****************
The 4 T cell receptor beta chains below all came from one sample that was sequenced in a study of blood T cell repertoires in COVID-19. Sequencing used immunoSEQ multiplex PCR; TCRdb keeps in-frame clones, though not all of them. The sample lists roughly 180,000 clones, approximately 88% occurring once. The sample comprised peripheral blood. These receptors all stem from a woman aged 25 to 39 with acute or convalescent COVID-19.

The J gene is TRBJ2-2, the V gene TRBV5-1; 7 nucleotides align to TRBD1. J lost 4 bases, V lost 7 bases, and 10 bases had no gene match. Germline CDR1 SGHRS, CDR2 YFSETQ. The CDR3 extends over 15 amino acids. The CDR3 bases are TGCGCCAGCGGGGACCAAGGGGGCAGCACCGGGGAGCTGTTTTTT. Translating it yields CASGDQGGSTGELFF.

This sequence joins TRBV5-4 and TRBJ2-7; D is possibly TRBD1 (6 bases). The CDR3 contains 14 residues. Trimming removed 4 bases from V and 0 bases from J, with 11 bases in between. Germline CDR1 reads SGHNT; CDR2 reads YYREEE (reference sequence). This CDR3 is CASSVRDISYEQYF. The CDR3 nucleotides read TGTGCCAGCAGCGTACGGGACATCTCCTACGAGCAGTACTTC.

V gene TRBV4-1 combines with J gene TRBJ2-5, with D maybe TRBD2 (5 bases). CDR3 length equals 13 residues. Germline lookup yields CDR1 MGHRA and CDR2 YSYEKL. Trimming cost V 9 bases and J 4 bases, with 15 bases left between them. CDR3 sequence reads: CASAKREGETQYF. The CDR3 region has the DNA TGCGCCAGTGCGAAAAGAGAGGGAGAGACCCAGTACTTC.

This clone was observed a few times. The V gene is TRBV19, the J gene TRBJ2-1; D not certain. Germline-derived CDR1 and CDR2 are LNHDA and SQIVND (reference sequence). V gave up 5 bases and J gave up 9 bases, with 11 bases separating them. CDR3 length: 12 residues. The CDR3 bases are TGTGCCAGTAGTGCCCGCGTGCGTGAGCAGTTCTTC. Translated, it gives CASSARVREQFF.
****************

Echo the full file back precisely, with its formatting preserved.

The 4 T cell receptor beta chains below all came from one sample that was sequenced in a study of blood T cell repertoires in COVID-19. Sequencing used immunoSEQ multiplex PCR; TCRdb keeps in-frame clones, though not all of them. The sample lists roughly 180,000 clones, approximately 88% occurring once. The sample comprised peripheral blood. These receptors all stem from a woman aged 25 to 39 with acute or convalescent COVID-19.

The J gene is TRBJ2-2, the V gene TRBV5-1; 7 nucleotides align to TRBD1. J lost 4 bases, V lost 7 bases, and 10 bases had no gene match. Germline CDR1 SGHRS, CDR2 YFSETQ. The CDR3 extends over 15 amino acids. The CDR3 bases are TGCGCCAGCGGGGACCAAGGGGGCAGCACCGGGGAGCTGTTTTTT. Translating it yields CASGDQGGSTGELFF.

This sequence joins TRBV5-4 and TRBJ2-7; D is possibly TRBD1 (6 bases). The CDR3 contains 14 residues. Trimming removed 4 bases from V and 0 bases from J, with 11 bases in between. Germline CDR1 reads SGHNT; CDR2 reads YYREEE (reference sequence). This CDR3 is CASSVRDISYEQYF. The CDR3 nucleotides read TGTGCCAGCAGCGTACGGGACATCTCCTACGAGCAGTACTTC.

V gene TRBV4-1 combines with J gene TRBJ2-5, with D maybe TRBD2 (5 bases). CDR3 length equals 13 residues. Germline lookup yields CDR1 MGHRA and CDR2 YSYEKL. Trimming cost V 9 bases and J 4 bases, with 15 bases left between them. CDR3 sequence reads: CASAKREGETQYF. The CDR3 region has the DNA TGCGCCAGTGCGAAAAGAGAGGGAGAGACCCAGTACTTC.

This clone was observed a few times. The V gene is TRBV19, the J gene TRBJ2-1; D not certain. Germline-derived CDR1 and CDR2 are LNHDA and SQIVND (reference sequence). V gave up 5 bases and J gave up 9 bases, with 11 bases separating them. CDR3 length: 12 residues. The CDR3 bases are TGTGCCAGTAGTGCCCGCGTGCGTGAGCAGTTCTTC. Translated, it gives CASSARVREQFF.